PXP using big debt load to buy BP's U.S. Gulf wells for $5.5 billion

Mon Sep 10, 2012 4:25pm EDT
 
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By Ernest Scheyder

(Reuters) - Plains Exploration & Production Co PXP.N will borrow $7 billion -- more than its market value -- to buy BP Plc's stake in some deepwater Gulf of Mexico wells in a $5.55 billion deal that will triple its crude production and boost its power in the North American energy market.

Shares of Plains, known by its ticker symbol "PXP," fell more than 10 percent on Monday as investors worried about the steep price of the deal and the debt load, which exceeds PXP's $4.66 billion market cap, that will fund the acquisition and other company needs.

BP is selling the large network of oil exploration rigs to help pay damages for the worst offshore oil spill in U.S. history. The deal will put Plains Exploration into the energy industry big leagues with Anadarko Petroleum Corp (APC.N: Quote), Devon Energy Corp (DVN.N: Quote) and other large independent oil and natural gas producers.

Roughly two-thirds of PXP's operations will now be in the Gulf, with one-third on land, and daily production will triple to 300,000 barrels of oil equivalent per day. The deal is part of the company's strategy to focus on lucrative crude oil instead of natural gas, which has seen prices tumble to the lowest in a decade.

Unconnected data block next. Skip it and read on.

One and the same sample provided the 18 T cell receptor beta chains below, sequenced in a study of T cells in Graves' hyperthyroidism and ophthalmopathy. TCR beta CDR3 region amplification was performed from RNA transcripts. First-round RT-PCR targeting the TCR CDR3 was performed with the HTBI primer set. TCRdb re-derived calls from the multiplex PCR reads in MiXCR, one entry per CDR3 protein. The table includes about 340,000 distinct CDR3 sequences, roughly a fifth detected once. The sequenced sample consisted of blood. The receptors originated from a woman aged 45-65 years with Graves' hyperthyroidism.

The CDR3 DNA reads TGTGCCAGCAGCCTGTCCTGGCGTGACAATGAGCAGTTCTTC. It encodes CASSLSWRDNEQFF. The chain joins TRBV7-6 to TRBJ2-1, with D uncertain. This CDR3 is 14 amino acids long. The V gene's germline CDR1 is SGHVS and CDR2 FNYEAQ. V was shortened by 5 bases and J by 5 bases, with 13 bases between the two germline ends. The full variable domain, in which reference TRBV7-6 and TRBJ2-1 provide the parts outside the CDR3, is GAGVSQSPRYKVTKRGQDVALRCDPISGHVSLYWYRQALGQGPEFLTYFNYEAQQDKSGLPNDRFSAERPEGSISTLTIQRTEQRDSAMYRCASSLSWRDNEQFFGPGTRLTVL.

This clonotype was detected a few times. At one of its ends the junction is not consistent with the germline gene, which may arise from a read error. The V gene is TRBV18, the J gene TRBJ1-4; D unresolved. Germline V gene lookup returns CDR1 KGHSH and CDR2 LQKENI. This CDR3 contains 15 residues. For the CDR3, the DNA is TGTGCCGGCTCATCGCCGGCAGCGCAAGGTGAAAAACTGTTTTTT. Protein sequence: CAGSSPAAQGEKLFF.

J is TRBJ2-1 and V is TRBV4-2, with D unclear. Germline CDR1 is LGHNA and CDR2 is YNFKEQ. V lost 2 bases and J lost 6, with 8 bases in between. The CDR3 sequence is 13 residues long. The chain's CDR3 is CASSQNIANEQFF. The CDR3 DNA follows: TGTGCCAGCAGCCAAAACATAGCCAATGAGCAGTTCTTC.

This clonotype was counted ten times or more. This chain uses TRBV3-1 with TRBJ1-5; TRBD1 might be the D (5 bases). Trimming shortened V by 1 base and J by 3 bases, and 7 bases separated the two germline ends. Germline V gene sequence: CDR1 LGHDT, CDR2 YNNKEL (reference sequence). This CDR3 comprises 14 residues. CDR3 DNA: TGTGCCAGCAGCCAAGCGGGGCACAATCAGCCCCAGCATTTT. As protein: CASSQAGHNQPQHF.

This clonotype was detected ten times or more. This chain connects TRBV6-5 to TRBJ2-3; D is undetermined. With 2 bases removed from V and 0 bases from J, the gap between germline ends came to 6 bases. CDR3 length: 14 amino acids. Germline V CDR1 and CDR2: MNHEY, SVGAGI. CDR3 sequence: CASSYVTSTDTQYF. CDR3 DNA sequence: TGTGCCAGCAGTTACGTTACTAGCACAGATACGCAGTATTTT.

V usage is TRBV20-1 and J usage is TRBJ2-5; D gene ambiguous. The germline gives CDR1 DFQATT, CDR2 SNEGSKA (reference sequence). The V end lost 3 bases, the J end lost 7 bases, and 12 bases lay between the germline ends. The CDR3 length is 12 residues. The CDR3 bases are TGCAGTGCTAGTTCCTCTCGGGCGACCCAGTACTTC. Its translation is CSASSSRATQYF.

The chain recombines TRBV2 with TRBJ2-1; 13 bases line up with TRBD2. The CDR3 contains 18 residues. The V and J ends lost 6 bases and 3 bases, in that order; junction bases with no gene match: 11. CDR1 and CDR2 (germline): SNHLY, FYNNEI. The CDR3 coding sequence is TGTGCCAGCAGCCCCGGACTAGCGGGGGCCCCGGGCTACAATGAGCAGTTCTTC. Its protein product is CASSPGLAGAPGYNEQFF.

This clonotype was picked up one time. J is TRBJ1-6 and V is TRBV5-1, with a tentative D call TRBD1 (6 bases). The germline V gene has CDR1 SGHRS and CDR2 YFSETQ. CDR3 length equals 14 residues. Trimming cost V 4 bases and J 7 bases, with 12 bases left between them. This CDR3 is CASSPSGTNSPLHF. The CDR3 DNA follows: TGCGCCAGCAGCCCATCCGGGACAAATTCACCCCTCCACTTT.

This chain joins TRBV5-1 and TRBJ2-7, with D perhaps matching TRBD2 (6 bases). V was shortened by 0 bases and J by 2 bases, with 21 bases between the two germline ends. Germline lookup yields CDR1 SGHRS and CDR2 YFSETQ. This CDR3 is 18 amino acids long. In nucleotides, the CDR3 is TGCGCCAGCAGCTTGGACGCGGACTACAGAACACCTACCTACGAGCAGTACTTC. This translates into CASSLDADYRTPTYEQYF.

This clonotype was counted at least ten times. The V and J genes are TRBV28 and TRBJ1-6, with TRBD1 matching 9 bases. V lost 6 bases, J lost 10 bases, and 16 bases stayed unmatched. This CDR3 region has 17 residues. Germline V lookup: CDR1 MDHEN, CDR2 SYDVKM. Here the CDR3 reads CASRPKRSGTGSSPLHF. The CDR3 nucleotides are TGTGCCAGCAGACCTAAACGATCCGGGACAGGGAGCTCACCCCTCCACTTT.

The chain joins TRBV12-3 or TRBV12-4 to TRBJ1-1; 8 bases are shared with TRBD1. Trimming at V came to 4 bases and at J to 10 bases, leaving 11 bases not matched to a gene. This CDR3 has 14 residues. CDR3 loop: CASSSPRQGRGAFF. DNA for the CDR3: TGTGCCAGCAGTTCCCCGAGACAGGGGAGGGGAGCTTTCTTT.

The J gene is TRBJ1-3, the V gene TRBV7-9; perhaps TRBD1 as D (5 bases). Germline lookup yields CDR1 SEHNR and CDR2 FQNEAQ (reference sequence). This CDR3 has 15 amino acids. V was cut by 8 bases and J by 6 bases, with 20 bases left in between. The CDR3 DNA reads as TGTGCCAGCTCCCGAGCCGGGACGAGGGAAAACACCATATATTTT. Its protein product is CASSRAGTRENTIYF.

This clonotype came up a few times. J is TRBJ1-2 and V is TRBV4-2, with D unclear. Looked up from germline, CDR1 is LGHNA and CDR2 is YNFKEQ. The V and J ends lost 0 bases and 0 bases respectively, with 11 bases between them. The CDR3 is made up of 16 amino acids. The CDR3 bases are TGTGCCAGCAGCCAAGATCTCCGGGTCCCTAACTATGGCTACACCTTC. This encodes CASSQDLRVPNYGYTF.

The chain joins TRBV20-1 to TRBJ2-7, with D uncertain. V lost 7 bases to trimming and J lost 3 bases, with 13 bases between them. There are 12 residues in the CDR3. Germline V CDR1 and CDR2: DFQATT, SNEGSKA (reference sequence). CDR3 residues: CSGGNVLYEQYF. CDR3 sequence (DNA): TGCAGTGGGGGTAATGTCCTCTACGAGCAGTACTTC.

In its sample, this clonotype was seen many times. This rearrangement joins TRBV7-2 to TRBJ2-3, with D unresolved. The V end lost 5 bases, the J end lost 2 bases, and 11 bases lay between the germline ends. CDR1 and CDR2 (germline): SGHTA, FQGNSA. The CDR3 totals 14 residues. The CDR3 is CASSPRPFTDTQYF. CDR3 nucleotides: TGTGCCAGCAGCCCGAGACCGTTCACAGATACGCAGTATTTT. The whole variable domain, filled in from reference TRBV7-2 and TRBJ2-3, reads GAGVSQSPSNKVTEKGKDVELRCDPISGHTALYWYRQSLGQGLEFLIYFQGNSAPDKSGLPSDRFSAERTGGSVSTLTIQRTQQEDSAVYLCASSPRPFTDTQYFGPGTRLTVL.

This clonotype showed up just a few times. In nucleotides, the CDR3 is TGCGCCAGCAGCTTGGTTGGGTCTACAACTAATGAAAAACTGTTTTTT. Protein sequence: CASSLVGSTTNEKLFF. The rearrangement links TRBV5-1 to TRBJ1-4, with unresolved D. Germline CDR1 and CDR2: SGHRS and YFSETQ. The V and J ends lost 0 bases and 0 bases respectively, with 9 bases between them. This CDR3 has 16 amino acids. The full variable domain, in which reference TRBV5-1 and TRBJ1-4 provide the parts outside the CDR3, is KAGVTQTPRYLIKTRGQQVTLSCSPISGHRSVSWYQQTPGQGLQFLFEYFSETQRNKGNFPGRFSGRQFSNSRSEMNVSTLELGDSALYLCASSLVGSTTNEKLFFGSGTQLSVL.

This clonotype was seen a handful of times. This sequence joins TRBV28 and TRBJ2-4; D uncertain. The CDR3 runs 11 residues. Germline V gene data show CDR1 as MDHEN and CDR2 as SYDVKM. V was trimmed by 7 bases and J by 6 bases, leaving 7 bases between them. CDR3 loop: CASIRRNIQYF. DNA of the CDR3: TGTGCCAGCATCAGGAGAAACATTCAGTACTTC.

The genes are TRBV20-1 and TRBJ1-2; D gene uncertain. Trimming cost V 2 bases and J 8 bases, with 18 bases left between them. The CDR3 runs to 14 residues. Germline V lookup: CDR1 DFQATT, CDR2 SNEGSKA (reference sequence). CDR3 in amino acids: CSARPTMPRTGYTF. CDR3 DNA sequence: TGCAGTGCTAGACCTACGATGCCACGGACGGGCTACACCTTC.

PXP Chief Executive James Flores touted the new assets to investors on a conference call, saying they are superior to peers' holdings in the Gulf.

"This is not your brother's Gulf of Mexico," Flores said. "This has very long life and we have a well-developed plan for the next eight years."

Flores has been CEO for nine years and owns roughly 0.9 percent of outstanding PXP shares. The stock is mostly held by institutional investors, including Vanguard and BlackRock Inc (BLK.N: Quote).

Formed in 2002 by a tax-free spinoff from Plains Resources Inc, PXP has traditionally focused on oil drilling in Southern California.   Continued...

 
A logo on a British Petroleum petrol station is seen in London April 30, 2010. REUTERS/Toby Melville